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Foothills Fillmore Found? Odd Fellows Hall transformed into new Auburn music venue

By: Gus Thomson, Reporter/Columnist
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Scott Holbrook was a joyous presence as he orchestrated Saturday’s inaugural Keep Smiling Promotions event at the venerable Auburn Lodge No. 7 Odd Fellows Hall.

Auburn’s answer to legendary promoter Bill Graham had taken a chance on the 124-year-old Lincoln Way landmark’s hall as a new and untested venue.

By the time headliner Stu Allen and Mars Hotel started riffling through the Chuck Berry songbook by way of the Grateful Dead’s “Alabama Getaway” the room was packed with mostly middle-age or older dancers and Deadheads — many of them tie-dye T-shirted and quite a few a little bleary eyed as the aroma of cannabis permeated the air.

Holbrook had taken to the stage to welcome an audience that had arrived for the inaugural Odd Fellows dance and concert from as far afield as the Bay Area.

He noted that the room, with 20-foot-high pressed tin ceilings and original redwood paneling on the walls lined by leather trimmed seating, wasn’t set up for events like Saturday’s.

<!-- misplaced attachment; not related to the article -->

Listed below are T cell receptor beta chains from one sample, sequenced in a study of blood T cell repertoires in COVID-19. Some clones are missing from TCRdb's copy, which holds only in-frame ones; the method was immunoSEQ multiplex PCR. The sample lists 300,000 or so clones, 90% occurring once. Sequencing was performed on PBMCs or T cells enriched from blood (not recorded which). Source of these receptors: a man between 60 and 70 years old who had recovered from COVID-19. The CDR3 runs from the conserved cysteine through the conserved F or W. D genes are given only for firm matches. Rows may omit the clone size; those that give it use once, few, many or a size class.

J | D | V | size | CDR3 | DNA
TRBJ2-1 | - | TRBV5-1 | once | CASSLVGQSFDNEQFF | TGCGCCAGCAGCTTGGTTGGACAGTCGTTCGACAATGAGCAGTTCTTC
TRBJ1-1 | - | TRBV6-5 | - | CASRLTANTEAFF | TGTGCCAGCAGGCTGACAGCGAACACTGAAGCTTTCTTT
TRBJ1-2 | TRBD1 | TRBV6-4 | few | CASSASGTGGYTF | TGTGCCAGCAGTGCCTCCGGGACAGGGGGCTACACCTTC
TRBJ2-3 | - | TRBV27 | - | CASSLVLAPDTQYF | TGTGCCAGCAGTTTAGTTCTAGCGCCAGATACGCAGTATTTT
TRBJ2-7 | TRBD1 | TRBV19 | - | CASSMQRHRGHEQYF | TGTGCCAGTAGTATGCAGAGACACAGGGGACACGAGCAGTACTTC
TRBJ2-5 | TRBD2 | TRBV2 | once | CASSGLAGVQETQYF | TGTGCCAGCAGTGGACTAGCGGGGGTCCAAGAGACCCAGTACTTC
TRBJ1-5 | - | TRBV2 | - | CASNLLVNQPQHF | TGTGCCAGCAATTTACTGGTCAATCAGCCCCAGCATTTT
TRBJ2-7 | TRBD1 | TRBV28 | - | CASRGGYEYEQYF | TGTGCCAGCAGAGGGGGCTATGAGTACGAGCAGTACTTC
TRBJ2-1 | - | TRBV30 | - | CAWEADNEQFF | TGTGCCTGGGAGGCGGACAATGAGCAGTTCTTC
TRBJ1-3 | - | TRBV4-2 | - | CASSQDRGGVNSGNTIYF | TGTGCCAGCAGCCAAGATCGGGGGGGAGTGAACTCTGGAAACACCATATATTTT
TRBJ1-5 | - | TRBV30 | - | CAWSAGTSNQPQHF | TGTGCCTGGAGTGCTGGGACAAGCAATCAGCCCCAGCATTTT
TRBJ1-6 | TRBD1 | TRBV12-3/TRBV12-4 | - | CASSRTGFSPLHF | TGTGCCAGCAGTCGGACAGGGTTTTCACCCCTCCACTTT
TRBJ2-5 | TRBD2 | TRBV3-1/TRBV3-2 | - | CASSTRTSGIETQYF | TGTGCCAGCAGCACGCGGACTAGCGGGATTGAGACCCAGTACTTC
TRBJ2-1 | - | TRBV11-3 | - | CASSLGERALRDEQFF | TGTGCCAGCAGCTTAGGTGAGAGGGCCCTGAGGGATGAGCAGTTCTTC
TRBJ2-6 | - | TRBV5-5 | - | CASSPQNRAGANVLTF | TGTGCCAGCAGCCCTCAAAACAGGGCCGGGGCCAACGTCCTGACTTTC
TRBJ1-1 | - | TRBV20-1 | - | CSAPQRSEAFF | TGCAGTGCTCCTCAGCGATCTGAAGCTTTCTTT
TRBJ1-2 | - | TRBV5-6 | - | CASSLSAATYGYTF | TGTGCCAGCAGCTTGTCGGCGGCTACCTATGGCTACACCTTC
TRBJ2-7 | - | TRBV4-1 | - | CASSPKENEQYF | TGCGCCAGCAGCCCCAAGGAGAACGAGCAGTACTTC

“It’s the first time anything like this has ever happened here and it won’t be the last,” Holbrook said, to a response of raised, salutary beverage cups.

During the evening, Holbrook had found people coming up to him, drawing comparisons to the 1894 brick building and its second-floor hall and iconic Bay Area live music venues like the Warfield and the Fillmore.

Auburn’s Odd Fellows hall was constructed for a fraternal organization that got its start in Auburn in 1852 — the seventh Odd Fellows lodge to be established in the fledgeling state. By the 1890s, a new building was needed to hold a larger membership and accommodate dinners and other functions. The lodge was constructed in the Italianate style, with room for three businesses on the ground floor and a new home for the Odd Fellows on the second and third floors.

Holbrook has been looking for a new concert and dance party venue since leaving a larger location in Downtown Auburn in February. The former location had room for 350. The Odd Fellows Hall can hold about 250 to 300 people.

Keep Smiling Promotions boosted the ambience for the first night by bringing in sound and lighting design specialists to work with the space to create a welcoming atmosphere. A bonus for dancers, who were soon doffing their shoes, was a plush wall-to-wall carpet.

From the stage, Allen nicknamed the room The Cube.

And the leader of a band that delves deep into the Deadhead soundtrack with meandering jams played at disparate venues around the nation, gave his blessing to the hall.

“I love the vibe,” he said, pre-show as technicians worked a few bugs out and he led the band into another Dead classic in front of an appreciative audience.